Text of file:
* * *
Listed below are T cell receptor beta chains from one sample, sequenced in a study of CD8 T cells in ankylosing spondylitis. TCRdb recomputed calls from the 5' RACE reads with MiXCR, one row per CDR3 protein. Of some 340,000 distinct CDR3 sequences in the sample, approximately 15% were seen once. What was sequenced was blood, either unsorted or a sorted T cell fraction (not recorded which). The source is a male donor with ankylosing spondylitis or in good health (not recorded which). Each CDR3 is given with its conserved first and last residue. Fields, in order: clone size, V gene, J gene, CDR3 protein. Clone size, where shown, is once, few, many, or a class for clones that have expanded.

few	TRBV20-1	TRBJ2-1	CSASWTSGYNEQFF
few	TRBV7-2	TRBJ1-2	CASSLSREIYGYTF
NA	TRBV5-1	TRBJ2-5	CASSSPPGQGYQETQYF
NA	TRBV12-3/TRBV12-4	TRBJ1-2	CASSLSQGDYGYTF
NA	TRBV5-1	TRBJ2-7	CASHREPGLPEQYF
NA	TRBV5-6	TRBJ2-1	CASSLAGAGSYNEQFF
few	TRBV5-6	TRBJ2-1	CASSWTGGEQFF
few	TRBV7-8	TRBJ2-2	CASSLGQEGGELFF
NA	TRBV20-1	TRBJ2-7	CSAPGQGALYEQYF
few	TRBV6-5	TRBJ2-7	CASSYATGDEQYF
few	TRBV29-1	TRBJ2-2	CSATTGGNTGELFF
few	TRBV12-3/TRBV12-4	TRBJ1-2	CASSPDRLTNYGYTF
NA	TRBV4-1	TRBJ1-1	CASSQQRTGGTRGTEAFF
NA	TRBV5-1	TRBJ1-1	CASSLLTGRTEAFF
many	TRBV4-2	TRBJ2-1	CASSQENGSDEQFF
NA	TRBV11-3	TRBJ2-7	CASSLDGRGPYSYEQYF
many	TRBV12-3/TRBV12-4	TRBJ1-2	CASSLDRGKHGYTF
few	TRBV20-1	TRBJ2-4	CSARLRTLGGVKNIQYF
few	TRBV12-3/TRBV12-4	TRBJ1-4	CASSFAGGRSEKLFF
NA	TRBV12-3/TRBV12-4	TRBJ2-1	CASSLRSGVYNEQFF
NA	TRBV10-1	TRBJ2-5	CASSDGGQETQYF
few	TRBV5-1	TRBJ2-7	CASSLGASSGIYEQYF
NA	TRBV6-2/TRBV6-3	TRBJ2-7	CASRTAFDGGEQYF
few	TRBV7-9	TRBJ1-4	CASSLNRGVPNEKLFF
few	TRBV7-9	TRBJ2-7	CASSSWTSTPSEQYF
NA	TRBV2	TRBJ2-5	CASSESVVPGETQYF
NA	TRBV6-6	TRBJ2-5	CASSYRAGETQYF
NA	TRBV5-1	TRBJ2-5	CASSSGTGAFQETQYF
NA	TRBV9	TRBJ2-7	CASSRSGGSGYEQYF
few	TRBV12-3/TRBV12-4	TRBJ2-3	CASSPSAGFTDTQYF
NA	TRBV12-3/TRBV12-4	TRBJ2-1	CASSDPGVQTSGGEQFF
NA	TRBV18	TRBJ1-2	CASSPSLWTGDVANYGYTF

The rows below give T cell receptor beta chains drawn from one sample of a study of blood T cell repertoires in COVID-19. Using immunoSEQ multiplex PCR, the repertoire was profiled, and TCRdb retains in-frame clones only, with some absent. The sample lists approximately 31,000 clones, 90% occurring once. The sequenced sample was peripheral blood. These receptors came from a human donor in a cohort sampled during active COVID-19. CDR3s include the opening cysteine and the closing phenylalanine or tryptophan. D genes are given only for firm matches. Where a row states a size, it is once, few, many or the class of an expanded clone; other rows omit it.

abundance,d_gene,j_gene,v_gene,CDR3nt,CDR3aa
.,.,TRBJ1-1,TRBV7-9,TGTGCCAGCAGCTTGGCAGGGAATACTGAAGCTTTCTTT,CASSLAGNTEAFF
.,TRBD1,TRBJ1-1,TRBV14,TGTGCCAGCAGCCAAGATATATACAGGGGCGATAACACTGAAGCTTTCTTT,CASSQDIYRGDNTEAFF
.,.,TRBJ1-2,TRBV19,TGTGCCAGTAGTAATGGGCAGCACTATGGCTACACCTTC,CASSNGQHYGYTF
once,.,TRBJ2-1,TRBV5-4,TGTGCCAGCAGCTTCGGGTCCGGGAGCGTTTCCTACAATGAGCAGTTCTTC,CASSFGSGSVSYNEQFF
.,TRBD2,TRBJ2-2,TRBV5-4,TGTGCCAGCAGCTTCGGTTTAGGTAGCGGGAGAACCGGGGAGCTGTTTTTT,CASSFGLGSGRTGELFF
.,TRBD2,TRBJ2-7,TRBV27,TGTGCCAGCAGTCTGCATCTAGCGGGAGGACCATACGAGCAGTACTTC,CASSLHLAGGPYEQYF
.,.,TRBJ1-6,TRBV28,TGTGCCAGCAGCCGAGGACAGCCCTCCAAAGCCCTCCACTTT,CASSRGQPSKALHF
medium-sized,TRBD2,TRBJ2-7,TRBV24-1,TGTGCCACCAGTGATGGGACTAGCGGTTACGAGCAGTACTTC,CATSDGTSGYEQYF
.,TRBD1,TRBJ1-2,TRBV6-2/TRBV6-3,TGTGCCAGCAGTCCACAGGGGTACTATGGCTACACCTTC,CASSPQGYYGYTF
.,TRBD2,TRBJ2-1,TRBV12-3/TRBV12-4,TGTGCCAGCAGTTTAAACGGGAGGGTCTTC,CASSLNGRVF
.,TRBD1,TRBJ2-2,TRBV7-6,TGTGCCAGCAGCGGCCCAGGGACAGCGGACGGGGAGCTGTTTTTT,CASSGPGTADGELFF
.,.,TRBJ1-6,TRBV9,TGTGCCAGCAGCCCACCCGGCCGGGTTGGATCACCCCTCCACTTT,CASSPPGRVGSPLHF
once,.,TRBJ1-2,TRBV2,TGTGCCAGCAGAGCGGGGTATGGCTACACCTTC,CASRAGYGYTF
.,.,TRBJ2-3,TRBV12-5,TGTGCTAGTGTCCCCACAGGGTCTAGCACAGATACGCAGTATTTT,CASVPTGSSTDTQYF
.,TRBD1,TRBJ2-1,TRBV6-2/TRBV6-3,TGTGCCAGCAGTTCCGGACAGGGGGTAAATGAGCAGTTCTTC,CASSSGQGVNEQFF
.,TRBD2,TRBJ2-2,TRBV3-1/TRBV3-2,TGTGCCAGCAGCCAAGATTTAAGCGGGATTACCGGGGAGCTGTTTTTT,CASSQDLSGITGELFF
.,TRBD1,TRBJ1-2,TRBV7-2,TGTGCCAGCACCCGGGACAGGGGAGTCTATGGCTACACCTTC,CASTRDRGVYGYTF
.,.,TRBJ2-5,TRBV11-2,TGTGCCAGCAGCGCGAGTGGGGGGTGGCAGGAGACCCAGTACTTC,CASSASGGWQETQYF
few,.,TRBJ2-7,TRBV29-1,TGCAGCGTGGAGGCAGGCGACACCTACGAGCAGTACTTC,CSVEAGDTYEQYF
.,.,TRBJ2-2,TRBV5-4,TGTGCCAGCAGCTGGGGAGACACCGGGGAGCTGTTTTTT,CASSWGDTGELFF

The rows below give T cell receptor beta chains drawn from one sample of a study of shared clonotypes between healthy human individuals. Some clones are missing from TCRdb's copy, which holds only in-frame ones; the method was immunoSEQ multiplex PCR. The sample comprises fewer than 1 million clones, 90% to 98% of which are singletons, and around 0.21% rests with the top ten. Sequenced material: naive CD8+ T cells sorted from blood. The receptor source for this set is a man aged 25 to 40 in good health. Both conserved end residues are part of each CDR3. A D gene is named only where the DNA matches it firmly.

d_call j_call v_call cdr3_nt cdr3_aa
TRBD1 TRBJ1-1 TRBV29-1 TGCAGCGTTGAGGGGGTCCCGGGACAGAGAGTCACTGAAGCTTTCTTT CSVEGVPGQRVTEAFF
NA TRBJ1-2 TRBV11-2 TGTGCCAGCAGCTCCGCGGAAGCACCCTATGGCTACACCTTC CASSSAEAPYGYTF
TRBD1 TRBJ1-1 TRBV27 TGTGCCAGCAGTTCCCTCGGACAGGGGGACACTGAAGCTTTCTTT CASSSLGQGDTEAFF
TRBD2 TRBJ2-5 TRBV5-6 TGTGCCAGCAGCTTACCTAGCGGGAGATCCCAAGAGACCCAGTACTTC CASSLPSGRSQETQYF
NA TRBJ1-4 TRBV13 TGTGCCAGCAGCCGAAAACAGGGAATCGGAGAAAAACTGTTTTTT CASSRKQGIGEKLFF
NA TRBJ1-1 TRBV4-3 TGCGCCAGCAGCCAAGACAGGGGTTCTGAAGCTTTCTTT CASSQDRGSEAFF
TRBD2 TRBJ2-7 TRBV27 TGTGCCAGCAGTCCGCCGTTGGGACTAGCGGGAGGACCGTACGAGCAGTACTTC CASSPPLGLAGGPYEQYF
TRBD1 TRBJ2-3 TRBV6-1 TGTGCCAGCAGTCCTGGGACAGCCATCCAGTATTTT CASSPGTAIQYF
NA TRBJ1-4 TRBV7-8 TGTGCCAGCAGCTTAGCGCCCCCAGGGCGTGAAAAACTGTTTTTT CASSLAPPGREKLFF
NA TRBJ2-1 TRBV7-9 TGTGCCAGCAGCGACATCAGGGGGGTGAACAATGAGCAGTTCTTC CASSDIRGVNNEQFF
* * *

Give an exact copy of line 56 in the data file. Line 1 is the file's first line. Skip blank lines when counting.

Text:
The rows below give T cell receptor beta chains drawn from one sample of a study of shared clonotypes between healthy human individuals. Some clones are missing from TCRdb's copy, which holds only in-frame ones; the method was immunoSEQ multiplex PCR. The sample comprises fewer than 1 million clones, 90% to 98% of which are singletons, and around 0.21% rests with the top ten. Sequenced material: naive CD8+ T cells sorted from blood. The receptor source for this set is a man aged 25 to 40 in good health. Both conserved end residues are part of each CDR3. A D gene is named only where the DNA matches it firmly.